Our present knowledge warrants the conclusion that the mechanism causing expulsion of adult T. spiralis is triggered by a specific delayed hypersensitivity reaction. The resultant tissue damage provides the stimuli for initiation of nonspecific allergic inflammation, which in turn directly effects expulsion of worms, probably due to the creation of an unsuitable biochemical environment. Further, the evidence indicates that humoral antibodies at best play only a minor role in the elimination of worms. Nevertheless, they are important in the total immunity in that they produce direct deleterious effects against the worms, such as interference with growth and reduction of the reproductive potential, and they are responsible for contributing to cellular destruction as a consequence of anaphylactic hypersensitivity reactions.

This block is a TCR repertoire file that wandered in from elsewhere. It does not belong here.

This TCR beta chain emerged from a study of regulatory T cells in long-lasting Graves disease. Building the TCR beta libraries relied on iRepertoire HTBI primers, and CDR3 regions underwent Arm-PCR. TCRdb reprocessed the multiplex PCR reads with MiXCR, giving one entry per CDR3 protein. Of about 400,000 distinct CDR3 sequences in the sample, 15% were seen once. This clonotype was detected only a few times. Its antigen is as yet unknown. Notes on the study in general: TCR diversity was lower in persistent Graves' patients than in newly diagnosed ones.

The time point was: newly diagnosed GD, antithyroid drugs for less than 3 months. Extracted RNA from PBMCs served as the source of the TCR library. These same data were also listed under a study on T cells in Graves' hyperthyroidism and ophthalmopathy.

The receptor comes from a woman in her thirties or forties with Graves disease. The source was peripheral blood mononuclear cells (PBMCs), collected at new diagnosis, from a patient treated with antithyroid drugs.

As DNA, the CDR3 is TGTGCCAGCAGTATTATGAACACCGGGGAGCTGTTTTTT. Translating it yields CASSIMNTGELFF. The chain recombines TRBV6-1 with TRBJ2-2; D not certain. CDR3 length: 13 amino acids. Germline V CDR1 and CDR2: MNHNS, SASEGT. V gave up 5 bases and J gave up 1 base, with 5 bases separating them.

Considerable work remains to clarify various aspects of the delayed response to T. spiralis, such as demonstration of the responsible antigen(s) and, by electron microscopy, the true identity of the immunologically competent cells. In the meantime, it is hoped that the present findings will encourage others to study this phenomenon and its relation to immunity demonstrated against other parasitic agents.
Professor and Head, Department of Parasitology, and Assistant Dean, School of Public Health, University of North Carolina at Chapel Hill, 27514.